The good news that makes things simpler is that every single state requires semi-trucks to have mud flaps. The differences lie within the size and height of these mudflaps.

If you want to be safe, you can install mud flaps that meet the requirements of the strictest state. That way, you’ll pass inspection in all 50 states since certain ones are more lenient.

Black big rig semi-truck on an overpass interstate highway road over the Williamette River in Portland, Oregon

In four states (TX, AZ, DE, MO), your mud flaps can’t be more than 8 inches from the ground. It’s okay for the flaps to be less than that, meaning that they’re even closer to the ground. It’s against those states’ laws for a mud flap to be 9 inches or more from the ground.

Comparatively, other states like Maryland just care about the total length of the mud flap. There, they expect tractor-trailers to have mud flaps that are as long as the tires are wide (so 12-inch-long mud flaps on a 12-inch-wide tire).

This varying degree of leniency is why I think it’s best to just stick to the state laws of the most strict state when it comes to mud flaps.

What About Mud Flaps on the Tractor Tires?

The tractor (semi-truck) is the front piece of a tractor-trailer. It’s where the driver sits and where the engine is.

You’ll notice that tractors have 10 tires, but are they supposed to all have mud flaps? According to the Department of Transportation, these tires only need mud flaps if the vehicle doesn’t have a trailer attached to it.

Red big rig long haul tractor-trailer semi-truck transporting cargo side view driving down the road

If you just see the tractor driving on the road with no mudflaps and no cargo container behind it, that’s a violation. If it does have a cargo container, the tractor section does not need any mudflaps.

I think the reasoning comes from the distance between the tractor and any vehicles behind the tractor-trailer. A typical trailer is about 50 feet long. If the front tire of a tractor kicks up a rock, the motion will be absorbed and mitigated within the first 50 feet before it hits your car.

Do Pull-Behind Utility Trailers Need Mud Flaps?

If you came to this guide wondering about pull-behind utility trailers, this section is for you. It’s a good question since these trailers can be loaded with hundreds of pounds of product and the tires are largely unguarded. With all that extra weight on the trailer, driving through a puddle can cause a much larger splash than if a regular vehicle drove through.

As someone who owned a utility trailer for a long time, you don’t need any mud flaps. Some options on the market don’t even have wheel shrouds around the tire — they’re completely exposed.

A Toyota Corolla sedan with a pull-behind trailer and roof cargo rack near the sea and mountains at dawn sunset

The logic behind this has to do with the size of the tires. As I mentioned earlier, vehicles with big tires kick back more rocks, make bigger splashes, and are more dangerous for drivers behind them. With tractor-trailers, the tires can be multiple feet high.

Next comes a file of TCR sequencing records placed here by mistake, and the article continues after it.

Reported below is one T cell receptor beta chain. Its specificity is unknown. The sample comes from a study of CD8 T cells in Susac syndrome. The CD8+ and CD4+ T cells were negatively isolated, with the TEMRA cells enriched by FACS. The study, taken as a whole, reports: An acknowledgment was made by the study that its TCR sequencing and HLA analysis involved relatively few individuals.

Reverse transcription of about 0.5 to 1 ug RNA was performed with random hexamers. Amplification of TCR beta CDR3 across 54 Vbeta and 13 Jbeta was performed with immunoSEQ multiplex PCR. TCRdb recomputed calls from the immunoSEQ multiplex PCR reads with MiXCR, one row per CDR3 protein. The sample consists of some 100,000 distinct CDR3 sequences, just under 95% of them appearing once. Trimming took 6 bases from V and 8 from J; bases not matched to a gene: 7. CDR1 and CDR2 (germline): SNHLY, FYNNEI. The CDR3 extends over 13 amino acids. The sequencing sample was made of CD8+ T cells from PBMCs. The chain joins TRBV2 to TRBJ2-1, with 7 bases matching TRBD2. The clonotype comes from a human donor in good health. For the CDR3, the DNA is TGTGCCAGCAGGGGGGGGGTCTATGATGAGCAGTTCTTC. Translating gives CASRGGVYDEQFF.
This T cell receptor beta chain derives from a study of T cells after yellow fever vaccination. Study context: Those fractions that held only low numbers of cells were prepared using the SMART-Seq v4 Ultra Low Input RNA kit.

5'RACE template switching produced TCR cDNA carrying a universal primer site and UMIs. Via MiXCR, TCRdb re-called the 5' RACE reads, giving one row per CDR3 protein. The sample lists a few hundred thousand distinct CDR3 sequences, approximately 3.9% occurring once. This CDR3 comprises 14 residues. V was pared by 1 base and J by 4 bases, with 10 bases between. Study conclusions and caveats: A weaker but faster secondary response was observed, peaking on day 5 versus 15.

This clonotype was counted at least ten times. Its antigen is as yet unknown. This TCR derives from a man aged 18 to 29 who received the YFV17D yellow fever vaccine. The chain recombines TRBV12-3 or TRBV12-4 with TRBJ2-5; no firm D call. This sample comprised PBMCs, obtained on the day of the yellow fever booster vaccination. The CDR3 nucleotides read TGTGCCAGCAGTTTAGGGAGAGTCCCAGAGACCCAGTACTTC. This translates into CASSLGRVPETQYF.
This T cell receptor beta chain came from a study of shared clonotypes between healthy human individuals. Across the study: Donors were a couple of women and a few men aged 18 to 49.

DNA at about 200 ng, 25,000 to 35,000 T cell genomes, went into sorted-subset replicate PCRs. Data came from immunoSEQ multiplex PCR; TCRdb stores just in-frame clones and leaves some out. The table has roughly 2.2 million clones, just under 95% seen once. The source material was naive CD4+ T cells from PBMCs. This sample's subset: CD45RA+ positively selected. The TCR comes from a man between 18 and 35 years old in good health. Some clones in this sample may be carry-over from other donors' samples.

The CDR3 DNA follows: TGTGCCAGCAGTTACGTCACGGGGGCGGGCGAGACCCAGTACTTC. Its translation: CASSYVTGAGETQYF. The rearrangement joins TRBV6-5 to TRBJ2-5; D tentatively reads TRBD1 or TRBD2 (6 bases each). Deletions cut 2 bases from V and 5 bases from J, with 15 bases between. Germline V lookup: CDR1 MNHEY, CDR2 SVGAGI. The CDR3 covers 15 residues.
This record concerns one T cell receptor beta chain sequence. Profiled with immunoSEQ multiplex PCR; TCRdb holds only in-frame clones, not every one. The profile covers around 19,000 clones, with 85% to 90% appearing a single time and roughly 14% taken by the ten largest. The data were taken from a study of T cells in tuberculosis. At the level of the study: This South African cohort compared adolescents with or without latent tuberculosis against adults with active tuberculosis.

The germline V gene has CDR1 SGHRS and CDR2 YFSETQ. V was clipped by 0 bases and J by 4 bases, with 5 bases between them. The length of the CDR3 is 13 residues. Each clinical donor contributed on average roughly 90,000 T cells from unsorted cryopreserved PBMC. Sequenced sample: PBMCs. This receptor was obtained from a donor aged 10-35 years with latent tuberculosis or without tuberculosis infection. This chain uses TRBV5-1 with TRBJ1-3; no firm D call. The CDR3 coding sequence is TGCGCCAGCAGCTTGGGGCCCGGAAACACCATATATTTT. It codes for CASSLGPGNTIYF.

With pull-behind trailers, the tires are within a foot or two. They’re significantly smaller than tractor-trailer tires and typically smaller than standard car tires.

With that being said, there’s not a huge risk associated with uncovered utility trailer tires. You don’t need to include mud flaps on them. From my research, there aren’t any states that require mud flaps on utility trailers on their roads (but you should double-check in your state to be sure).

Conclusion

Now you know more about tractor-trailers (semi-trucks with trailers) and why mud flaps are so important for them. Without them, vehicles behind the trailers can get debris and water spewing at them creating a hazard for someone behind a semi-truck.

If you want to know more about the rules of the road, check out the rest of my blog. I also have plenty of how-to guides and DIY content if you’re interested. As always, see what car products I highly recommend if you want to make your life a little easier.

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Ernest Martynyuk

An automotive enthusiast who's been tinkering with vehicles since I was 15-years old. Repairing automotive electronics has been my main job for over a decade now and have a passion for everything technical regarding cars.

2 thoughts on “Are Trailers Required to Have Mud Flaps?”

  1. Hey Ernest, thanks for the piece! The description is quite detailed. The trucking industry has so much regulation, that time-to-time I even lose motivation and think of quitting it. I am the owner of a small transportation company – we are helping people to move to another house. My colleagues accepted the policy of reducing carbon footprint and eliminating paper documentation from our business. But then we realized, that e-signature legislation is extremely different for each state and decided to hold this opportunity for a couple of years.

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    • Hey there, thanks for checking out the article. Between the influx of fuel prices and strict regulations especially when it comes to log books, it’s certainly a challenge to keep it going smoothly with a transportation company. I have a cousin who was in the car hauling business. He had a three-car trailer and experienced similar difficulties operating the business.